The two products are very much alike it’s only that the Editor is more feature-packed and includes an updated interface (ribbon menu & touch optimized UI). The PDF Editing features however require one to buy a licence, otherwise the rest of the features are free.
That said, for what we want to do here today you don’t have to upgrade to the new PDF Editor. The features we’ll be making use of are exactly the same in both.
Personally I got interested in changing the background color of PDF as I realized the bright white that’s universally used in PDFs is very hard on the eyes. It’s simply not the best experience especially when reading a book without a blue light filter.
Fortunately, PDF-Xchange does provide us with options to customize the background and font colors.
This is however temporary and does not change the actual background color in the PDF. It merely overrides the colors used. To change the actual background color, editing the PDF would be necessary.
Likewise, the colors cannot be overridden if the PDF is composed of images, such as scanned documents.
Customize PDF Background Color
- Go to the program’s preferences by pressing Ctrl+K on your keyboard.
- In the settings category, click on Accessibility.
- At the top, enable the option Override Document Colors.
- Now we can use a pre-defined color scheme, or we can create one for ourselves. The pre-defined ones include one that adapts to the color scheme you use on Windows and then a couple of high-contrast schemes (Green Text on Black Background, Yellow Text on Black Background etc.).
- To create a custom color scheme, just select your color preferences under Page Background color and Text color. If your PDF has lines, you can also set the colors for the Line Art.
- After you’re done defining the colors, click on the Apply button then Ok. If you had a PDF opened, the new color scheme should take effect. From now on every PDF you open will use that color scheme.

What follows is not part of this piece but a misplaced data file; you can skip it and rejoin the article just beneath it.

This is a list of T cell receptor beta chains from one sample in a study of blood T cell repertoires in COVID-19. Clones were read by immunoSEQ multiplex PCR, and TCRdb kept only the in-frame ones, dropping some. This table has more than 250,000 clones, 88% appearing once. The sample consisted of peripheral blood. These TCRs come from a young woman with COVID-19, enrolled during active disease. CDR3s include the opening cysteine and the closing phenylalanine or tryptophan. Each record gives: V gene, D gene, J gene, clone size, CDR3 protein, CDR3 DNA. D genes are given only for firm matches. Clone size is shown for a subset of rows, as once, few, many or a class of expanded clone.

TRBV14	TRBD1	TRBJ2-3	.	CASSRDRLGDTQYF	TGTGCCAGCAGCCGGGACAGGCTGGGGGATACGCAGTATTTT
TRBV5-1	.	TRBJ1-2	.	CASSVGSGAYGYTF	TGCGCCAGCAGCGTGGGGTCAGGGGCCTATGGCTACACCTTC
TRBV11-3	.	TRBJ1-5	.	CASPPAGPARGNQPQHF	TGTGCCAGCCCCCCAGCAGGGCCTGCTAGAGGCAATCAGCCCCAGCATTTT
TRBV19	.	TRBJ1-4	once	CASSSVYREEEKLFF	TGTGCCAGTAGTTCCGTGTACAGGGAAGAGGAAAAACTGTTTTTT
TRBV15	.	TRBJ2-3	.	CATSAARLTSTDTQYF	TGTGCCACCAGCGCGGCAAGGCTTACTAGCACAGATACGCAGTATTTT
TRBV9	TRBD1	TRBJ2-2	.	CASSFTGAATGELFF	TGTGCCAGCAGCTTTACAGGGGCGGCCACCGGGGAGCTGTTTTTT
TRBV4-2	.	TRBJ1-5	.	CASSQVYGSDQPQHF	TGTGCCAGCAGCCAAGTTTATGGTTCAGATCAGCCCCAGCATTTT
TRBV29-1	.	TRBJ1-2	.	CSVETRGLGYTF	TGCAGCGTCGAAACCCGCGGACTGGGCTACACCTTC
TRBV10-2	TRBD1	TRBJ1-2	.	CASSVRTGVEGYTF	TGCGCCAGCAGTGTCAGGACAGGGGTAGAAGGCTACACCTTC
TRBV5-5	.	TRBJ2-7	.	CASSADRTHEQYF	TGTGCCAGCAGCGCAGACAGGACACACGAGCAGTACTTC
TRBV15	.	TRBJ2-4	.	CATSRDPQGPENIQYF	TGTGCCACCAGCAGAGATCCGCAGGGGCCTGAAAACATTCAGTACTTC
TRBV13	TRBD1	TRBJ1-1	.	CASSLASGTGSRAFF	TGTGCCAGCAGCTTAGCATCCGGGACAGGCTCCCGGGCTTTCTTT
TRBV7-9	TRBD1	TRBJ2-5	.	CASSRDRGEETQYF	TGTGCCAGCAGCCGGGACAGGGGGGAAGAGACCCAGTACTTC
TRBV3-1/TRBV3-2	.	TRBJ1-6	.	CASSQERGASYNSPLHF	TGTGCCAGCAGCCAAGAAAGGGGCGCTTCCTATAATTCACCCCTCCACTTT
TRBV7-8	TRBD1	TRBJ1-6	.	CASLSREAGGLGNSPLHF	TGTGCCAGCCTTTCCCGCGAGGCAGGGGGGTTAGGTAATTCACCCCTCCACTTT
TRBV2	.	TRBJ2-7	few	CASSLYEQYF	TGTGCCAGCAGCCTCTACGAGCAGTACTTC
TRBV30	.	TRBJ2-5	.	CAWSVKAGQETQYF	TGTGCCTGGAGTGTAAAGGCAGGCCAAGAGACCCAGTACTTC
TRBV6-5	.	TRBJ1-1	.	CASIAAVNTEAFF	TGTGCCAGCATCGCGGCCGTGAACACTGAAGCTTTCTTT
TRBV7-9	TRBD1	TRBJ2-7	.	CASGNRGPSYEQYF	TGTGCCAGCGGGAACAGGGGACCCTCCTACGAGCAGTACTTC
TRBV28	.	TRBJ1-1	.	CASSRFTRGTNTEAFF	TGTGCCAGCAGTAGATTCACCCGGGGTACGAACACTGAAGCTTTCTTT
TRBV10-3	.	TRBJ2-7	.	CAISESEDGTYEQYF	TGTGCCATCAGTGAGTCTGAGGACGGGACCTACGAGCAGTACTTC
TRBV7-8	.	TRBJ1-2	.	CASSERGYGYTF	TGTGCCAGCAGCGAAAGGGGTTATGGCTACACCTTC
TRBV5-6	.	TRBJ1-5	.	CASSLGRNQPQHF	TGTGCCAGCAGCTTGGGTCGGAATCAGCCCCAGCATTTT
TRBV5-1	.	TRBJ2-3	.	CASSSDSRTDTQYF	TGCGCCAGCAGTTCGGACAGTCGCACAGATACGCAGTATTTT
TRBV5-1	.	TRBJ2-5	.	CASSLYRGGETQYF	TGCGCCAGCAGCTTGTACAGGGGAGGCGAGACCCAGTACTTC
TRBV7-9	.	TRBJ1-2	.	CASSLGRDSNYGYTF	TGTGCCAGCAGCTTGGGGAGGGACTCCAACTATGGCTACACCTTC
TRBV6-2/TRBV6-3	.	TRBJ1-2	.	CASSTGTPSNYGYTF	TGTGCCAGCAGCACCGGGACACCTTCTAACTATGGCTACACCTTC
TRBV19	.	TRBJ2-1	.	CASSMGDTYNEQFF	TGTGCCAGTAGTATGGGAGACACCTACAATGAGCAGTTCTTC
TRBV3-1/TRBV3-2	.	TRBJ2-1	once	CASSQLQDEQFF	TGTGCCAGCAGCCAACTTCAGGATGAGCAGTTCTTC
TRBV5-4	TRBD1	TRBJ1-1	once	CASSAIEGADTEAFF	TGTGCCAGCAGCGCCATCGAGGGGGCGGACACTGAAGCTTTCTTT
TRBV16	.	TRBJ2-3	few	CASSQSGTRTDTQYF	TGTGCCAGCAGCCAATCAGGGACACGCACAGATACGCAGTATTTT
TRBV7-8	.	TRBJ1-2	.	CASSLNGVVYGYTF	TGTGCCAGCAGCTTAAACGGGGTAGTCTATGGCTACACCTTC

- To toggle the color scheme on or off while reading any document, just use the shortcut Ctrl+Shift+6. Alternatively, you can add a toggle button in the toolbar by opening the Customize Toolbars… option, go to the Commands tab then search for Override Document Colors. You can then drag the command anywhere you want it in the toolbar.
Defining a Color Scheme
I’ve found that black text on warm background colors (e.g. beige, light orange, gold, rose, light yellow etc.) works best for me. I also tend to highlight PDFs and these schemes work well with that.
With these colors you don’t have to worry about some elements not being visible if the original background is in white, which is typically the case for most PDFs.
A black background with white text will give you a proper dark mode, however some elements may not be visible and highlighting will be rendered useless.
To avoid this, you can enable the option Change the color of black text or Line Art only. This option will make the highlights (when original text is in black) and line art visible when using dark backgrounds.
If you find this option renders some elements invisible, disable it and consider using grayish backgrounds as a compromise for total black.
Now, if you’re like me, you may also consider going a step further and changing the color scheme of the program’s UI.
This way you can have an overall color scheme or a night-mode as it’s in my case. To do that, in the Preferences go to Customize UI and select the colors you wish for the Window, Text, Face etc.
A Dark Gray/Black for Window, White/Light Gray for Text and Dark Gray/Black for Face as shown below yields a night mode which, when combined with a warm PDF color background, makes for a reading experience that’s very easy on the eyes.
You can play around with the colors and find what works best for you. There’s a Reset button there should you wish to revert to the original scheme. Cheers!